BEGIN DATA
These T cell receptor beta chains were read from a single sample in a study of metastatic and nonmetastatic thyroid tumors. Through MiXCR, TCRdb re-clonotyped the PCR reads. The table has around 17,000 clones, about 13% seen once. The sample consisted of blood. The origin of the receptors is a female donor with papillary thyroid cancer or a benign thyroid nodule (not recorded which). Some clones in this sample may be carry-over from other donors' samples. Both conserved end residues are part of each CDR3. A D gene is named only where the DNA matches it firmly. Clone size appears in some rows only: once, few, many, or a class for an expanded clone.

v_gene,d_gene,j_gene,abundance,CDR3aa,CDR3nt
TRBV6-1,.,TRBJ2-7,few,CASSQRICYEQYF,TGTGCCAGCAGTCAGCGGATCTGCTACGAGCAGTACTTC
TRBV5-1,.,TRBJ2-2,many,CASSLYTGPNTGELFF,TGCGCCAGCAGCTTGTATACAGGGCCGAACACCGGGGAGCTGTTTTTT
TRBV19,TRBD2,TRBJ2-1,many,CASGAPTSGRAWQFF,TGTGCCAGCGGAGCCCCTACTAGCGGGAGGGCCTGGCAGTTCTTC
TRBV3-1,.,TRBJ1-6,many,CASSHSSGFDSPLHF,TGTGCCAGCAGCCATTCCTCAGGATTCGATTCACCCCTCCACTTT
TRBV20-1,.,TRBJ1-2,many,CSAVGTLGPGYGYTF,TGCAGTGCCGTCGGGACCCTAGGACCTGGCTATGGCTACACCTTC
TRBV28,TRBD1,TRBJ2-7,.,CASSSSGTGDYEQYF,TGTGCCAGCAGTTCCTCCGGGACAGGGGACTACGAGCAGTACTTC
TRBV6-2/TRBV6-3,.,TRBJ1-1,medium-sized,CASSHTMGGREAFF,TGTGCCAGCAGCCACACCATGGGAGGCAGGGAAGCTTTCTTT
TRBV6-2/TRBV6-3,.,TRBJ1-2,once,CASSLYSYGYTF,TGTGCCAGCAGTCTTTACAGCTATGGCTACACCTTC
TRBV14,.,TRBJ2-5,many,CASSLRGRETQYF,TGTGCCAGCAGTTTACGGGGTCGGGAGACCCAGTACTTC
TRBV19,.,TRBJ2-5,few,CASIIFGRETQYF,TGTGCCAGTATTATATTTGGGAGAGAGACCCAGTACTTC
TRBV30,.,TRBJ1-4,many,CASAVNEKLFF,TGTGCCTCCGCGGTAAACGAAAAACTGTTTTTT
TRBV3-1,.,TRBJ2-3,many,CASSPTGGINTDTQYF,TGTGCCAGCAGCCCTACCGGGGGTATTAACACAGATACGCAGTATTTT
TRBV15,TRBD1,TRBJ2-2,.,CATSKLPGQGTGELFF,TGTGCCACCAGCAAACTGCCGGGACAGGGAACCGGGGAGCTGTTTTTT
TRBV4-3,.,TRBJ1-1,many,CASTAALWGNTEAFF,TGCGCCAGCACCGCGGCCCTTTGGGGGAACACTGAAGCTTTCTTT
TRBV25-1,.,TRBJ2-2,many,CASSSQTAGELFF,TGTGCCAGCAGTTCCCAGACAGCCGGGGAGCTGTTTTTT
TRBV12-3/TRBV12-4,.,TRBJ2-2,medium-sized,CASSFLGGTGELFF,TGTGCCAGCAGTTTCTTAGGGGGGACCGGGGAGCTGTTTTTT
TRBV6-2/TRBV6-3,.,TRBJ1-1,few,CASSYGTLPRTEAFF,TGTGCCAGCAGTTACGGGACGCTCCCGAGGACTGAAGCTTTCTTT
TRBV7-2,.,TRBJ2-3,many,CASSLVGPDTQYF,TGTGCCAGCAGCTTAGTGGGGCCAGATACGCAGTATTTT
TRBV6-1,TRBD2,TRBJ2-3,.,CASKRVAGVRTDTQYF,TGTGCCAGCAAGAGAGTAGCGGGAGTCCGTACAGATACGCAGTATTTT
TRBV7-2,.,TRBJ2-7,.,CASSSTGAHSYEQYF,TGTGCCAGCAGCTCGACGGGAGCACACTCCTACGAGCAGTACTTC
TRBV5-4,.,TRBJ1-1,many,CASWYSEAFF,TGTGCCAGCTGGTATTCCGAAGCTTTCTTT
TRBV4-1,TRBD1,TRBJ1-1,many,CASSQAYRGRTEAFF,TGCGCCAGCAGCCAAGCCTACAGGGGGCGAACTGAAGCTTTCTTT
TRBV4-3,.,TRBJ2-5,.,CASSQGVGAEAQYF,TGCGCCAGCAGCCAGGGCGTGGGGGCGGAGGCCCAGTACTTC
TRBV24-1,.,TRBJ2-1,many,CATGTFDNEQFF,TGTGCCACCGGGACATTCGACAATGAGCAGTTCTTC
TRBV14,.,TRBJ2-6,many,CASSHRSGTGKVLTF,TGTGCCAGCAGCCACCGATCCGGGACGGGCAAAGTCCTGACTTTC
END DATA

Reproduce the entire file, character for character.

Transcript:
These T cell receptor beta chains were read from a single sample in a study of metastatic and nonmetastatic thyroid tumors. Through MiXCR, TCRdb re-clonotyped the PCR reads. The table has around 17,000 clones, about 13% seen once. The sample consisted of blood. The origin of the receptors is a female donor with papillary thyroid cancer or a benign thyroid nodule (not recorded which). Some clones in this sample may be carry-over from other donors' samples. Both conserved end residues are part of each CDR3. A D gene is named only where the DNA matches it firmly. Clone size appears in some rows only: once, few, many, or a class for an expanded clone.

v_gene,d_gene,j_gene,abundance,CDR3aa,CDR3nt
TRBV6-1,.,TRBJ2-7,few,CASSQRICYEQYF,TGTGCCAGCAGTCAGCGGATCTGCTACGAGCAGTACTTC
TRBV5-1,.,TRBJ2-2,many,CASSLYTGPNTGELFF,TGCGCCAGCAGCTTGTATACAGGGCCGAACACCGGGGAGCTGTTTTTT
TRBV19,TRBD2,TRBJ2-1,many,CASGAPTSGRAWQFF,TGTGCCAGCGGAGCCCCTACTAGCGGGAGGGCCTGGCAGTTCTTC
TRBV3-1,.,TRBJ1-6,many,CASSHSSGFDSPLHF,TGTGCCAGCAGCCATTCCTCAGGATTCGATTCACCCCTCCACTTT
TRBV20-1,.,TRBJ1-2,many,CSAVGTLGPGYGYTF,TGCAGTGCCGTCGGGACCCTAGGACCTGGCTATGGCTACACCTTC
TRBV28,TRBD1,TRBJ2-7,.,CASSSSGTGDYEQYF,TGTGCCAGCAGTTCCTCCGGGACAGGGGACTACGAGCAGTACTTC
TRBV6-2/TRBV6-3,.,TRBJ1-1,medium-sized,CASSHTMGGREAFF,TGTGCCAGCAGCCACACCATGGGAGGCAGGGAAGCTTTCTTT
TRBV6-2/TRBV6-3,.,TRBJ1-2,once,CASSLYSYGYTF,TGTGCCAGCAGTCTTTACAGCTATGGCTACACCTTC
TRBV14,.,TRBJ2-5,many,CASSLRGRETQYF,TGTGCCAGCAGTTTACGGGGTCGGGAGACCCAGTACTTC
TRBV19,.,TRBJ2-5,few,CASIIFGRETQYF,TGTGCCAGTATTATATTTGGGAGAGAGACCCAGTACTTC
TRBV30,.,TRBJ1-4,many,CASAVNEKLFF,TGTGCCTCCGCGGTAAACGAAAAACTGTTTTTT
TRBV3-1,.,TRBJ2-3,many,CASSPTGGINTDTQYF,TGTGCCAGCAGCCCTACCGGGGGTATTAACACAGATACGCAGTATTTT
TRBV15,TRBD1,TRBJ2-2,.,CATSKLPGQGTGELFF,TGTGCCACCAGCAAACTGCCGGGACAGGGAACCGGGGAGCTGTTTTTT
TRBV4-3,.,TRBJ1-1,many,CASTAALWGNTEAFF,TGCGCCAGCACCGCGGCCCTTTGGGGGAACACTGAAGCTTTCTTT
TRBV25-1,.,TRBJ2-2,many,CASSSQTAGELFF,TGTGCCAGCAGTTCCCAGACAGCCGGGGAGCTGTTTTTT
TRBV12-3/TRBV12-4,.,TRBJ2-2,medium-sized,CASSFLGGTGELFF,TGTGCCAGCAGTTTCTTAGGGGGGACCGGGGAGCTGTTTTTT
TRBV6-2/TRBV6-3,.,TRBJ1-1,few,CASSYGTLPRTEAFF,TGTGCCAGCAGTTACGGGACGCTCCCGAGGACTGAAGCTTTCTTT
TRBV7-2,.,TRBJ2-3,many,CASSLVGPDTQYF,TGTGCCAGCAGCTTAGTGGGGCCAGATACGCAGTATTTT
TRBV6-1,TRBD2,TRBJ2-3,.,CASKRVAGVRTDTQYF,TGTGCCAGCAAGAGAGTAGCGGGAGTCCGTACAGATACGCAGTATTTT
TRBV7-2,.,TRBJ2-7,.,CASSSTGAHSYEQYF,TGTGCCAGCAGCTCGACGGGAGCACACTCCTACGAGCAGTACTTC
TRBV5-4,.,TRBJ1-1,many,CASWYSEAFF,TGTGCCAGCTGGTATTCCGAAGCTTTCTTT
TRBV4-1,TRBD1,TRBJ1-1,many,CASSQAYRGRTEAFF,TGCGCCAGCAGCCAAGCCTACAGGGGGCGAACTGAAGCTTTCTTT
TRBV4-3,.,TRBJ2-5,.,CASSQGVGAEAQYF,TGCGCCAGCAGCCAGGGCGTGGGGGCGGAGGCCCAGTACTTC
TRBV24-1,.,TRBJ2-1,many,CATGTFDNEQFF,TGTGCCACCGGGACATTCGACAATGAGCAGTTCTTC
TRBV14,.,TRBJ2-6,many,CASSHRSGTGKVLTF,TGTGCCAGCAGCCACCGATCCGGGACGGGCAAAGTCCTGACTTTC